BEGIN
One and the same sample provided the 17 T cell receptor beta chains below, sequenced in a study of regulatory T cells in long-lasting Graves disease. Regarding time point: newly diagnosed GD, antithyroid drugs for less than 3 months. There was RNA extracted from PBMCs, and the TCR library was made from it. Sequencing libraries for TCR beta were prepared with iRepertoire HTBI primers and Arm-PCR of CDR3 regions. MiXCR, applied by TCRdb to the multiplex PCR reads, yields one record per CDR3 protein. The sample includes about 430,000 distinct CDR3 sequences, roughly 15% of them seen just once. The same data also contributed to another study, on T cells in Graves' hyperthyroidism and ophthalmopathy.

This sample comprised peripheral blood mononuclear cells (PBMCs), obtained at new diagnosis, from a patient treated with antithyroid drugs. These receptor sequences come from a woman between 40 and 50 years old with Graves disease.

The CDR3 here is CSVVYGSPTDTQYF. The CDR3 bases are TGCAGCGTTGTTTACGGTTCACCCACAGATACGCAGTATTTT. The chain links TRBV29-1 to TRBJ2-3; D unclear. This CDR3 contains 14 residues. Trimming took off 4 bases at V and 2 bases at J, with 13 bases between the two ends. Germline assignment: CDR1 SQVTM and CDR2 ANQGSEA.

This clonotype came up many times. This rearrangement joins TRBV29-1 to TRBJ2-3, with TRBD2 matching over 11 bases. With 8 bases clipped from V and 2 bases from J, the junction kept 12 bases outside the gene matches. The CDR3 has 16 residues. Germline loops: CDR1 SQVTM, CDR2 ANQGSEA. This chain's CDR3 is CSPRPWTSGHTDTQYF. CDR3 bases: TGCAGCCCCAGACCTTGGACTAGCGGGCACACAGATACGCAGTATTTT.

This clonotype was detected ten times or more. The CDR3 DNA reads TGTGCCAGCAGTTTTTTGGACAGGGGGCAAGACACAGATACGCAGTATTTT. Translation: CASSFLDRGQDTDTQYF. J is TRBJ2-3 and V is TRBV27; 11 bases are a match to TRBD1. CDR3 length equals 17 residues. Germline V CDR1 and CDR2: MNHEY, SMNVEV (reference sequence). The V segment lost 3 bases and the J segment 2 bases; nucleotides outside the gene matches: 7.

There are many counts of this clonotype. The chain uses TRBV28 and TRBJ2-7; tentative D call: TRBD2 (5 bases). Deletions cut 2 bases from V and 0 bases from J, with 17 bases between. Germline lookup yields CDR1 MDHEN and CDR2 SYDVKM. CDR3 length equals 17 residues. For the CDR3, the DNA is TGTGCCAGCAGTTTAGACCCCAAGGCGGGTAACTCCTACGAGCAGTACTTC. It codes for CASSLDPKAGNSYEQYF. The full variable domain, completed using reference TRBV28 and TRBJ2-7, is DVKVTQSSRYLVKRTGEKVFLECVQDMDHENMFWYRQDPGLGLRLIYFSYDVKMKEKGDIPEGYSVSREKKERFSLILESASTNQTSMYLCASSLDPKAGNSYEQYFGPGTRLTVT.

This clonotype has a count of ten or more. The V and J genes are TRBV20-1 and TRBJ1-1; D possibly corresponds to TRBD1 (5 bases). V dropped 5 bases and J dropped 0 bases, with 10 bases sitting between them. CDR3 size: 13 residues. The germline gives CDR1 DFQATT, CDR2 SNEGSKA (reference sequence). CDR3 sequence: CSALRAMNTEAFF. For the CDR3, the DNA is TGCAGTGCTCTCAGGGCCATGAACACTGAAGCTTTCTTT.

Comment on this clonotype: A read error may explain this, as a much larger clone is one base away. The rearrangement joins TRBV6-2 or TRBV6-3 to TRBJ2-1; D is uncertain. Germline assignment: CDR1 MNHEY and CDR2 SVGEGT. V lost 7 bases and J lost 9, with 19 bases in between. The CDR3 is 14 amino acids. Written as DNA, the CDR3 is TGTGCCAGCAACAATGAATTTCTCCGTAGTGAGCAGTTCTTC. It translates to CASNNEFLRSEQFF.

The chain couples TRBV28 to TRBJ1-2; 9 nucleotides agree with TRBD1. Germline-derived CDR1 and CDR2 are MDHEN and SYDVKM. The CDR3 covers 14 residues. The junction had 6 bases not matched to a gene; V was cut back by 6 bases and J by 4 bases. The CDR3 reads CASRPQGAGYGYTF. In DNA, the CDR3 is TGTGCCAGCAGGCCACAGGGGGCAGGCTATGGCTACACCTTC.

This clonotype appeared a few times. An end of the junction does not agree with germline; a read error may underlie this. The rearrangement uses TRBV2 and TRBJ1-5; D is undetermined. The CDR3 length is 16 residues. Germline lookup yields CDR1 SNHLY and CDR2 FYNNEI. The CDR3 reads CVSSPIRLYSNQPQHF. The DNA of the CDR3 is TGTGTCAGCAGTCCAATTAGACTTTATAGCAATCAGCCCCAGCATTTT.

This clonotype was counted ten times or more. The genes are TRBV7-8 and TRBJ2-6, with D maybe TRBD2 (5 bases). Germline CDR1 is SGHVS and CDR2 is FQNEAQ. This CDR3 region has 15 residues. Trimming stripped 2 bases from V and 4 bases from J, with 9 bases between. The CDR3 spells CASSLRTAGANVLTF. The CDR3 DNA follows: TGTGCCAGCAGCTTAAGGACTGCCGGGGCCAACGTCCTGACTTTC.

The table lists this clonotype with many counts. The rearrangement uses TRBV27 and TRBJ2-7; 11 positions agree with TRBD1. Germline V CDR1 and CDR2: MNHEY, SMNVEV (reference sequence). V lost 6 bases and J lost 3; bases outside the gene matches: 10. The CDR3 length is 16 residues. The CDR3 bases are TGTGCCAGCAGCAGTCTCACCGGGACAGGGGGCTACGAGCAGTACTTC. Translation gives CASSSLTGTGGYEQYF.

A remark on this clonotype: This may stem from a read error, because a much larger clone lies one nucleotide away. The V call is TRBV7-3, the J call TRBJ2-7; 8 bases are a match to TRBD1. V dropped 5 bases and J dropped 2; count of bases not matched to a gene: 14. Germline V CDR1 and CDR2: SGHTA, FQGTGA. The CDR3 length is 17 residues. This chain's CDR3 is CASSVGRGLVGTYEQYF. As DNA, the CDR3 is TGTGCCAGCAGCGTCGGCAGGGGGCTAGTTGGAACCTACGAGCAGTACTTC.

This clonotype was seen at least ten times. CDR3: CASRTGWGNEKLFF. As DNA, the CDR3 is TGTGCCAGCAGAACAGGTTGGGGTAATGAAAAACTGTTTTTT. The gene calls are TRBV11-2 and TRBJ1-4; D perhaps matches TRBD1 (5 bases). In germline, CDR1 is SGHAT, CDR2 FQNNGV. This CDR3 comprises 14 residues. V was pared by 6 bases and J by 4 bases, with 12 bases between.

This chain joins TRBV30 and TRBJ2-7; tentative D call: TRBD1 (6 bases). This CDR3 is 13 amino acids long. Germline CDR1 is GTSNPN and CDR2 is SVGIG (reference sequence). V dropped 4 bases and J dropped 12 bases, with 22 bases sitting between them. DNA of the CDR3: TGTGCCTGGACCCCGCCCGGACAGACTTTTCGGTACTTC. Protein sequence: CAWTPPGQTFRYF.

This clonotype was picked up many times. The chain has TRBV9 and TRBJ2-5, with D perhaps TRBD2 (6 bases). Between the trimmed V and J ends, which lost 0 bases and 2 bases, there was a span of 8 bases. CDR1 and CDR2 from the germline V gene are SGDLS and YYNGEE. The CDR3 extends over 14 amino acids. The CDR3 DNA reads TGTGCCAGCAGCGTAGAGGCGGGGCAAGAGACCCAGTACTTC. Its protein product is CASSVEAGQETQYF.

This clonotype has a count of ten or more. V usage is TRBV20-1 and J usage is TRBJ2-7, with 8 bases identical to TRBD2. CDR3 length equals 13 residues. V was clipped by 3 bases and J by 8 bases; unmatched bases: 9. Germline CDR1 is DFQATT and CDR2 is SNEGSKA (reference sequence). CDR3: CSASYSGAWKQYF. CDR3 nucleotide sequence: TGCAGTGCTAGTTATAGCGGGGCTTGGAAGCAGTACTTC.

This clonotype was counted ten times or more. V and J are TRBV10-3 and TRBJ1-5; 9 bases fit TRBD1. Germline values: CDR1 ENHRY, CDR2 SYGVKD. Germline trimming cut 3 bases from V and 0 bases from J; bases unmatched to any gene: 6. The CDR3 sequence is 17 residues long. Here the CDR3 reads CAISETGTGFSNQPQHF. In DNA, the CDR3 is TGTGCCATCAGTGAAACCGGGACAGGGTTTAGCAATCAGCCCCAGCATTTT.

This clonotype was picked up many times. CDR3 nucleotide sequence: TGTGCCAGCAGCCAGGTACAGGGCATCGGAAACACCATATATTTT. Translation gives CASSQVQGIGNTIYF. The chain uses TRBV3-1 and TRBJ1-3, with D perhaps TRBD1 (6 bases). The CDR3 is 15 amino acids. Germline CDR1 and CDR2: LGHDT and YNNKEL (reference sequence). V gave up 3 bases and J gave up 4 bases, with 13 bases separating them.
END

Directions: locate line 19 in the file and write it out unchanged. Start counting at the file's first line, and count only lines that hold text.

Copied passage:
This clonotype was picked up many times. CDR3 nucleotide sequence: TGTGCCAGCAGCCAGGTACAGGGCATCGGAAACACCATATATTTT. Translation gives CASSQVQGIGNTIYF. The chain uses TRBV3-1 and TRBJ1-3, with D perhaps TRBD1 (6 bases). The CDR3 is 15 amino acids. Germline CDR1 and CDR2: LGHDT and YNNKEL (reference sequence). V gave up 3 bases and J gave up 4 bases, with 13 bases separating them.